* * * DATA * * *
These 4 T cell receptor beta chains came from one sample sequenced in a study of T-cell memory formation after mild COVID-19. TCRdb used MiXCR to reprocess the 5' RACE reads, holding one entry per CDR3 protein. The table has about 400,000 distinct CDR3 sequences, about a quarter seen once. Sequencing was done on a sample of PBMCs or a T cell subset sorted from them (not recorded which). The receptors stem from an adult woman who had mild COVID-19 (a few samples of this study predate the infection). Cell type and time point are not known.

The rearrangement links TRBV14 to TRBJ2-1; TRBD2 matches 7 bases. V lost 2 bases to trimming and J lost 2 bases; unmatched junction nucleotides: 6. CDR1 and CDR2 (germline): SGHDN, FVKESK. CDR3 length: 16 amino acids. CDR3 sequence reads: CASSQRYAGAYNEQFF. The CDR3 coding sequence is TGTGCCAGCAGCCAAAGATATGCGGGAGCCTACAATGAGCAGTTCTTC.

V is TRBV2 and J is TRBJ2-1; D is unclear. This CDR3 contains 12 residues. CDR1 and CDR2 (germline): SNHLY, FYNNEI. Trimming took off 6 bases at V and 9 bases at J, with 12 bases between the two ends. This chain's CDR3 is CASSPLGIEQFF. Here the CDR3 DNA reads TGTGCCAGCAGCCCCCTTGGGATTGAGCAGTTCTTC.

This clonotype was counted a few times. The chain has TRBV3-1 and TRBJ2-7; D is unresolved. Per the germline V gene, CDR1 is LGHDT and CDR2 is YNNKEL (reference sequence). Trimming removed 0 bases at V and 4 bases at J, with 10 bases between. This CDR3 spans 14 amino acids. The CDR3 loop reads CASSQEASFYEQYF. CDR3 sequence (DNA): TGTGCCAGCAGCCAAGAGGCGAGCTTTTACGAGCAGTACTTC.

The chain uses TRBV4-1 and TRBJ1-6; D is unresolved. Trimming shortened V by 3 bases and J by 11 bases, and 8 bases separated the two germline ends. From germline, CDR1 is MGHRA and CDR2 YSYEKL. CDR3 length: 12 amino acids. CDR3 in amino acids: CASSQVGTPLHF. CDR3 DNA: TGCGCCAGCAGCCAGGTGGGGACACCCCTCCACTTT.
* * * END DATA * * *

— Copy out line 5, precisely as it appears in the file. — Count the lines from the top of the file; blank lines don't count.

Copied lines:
The chain uses TRBV4-1 and TRBJ1-6; D is unresolved. Trimming shortened V by 3 bases and J by 11 bases, and 8 bases separated the two germline ends. From germline, CDR1 is MGHRA and CDR2 YSYEKL. CDR3 length: 12 amino acids. CDR3 in amino acids: CASSQVGTPLHF. CDR3 DNA: TGCGCCAGCAGCCAGGTGGGGACACCCCTCCACTTT.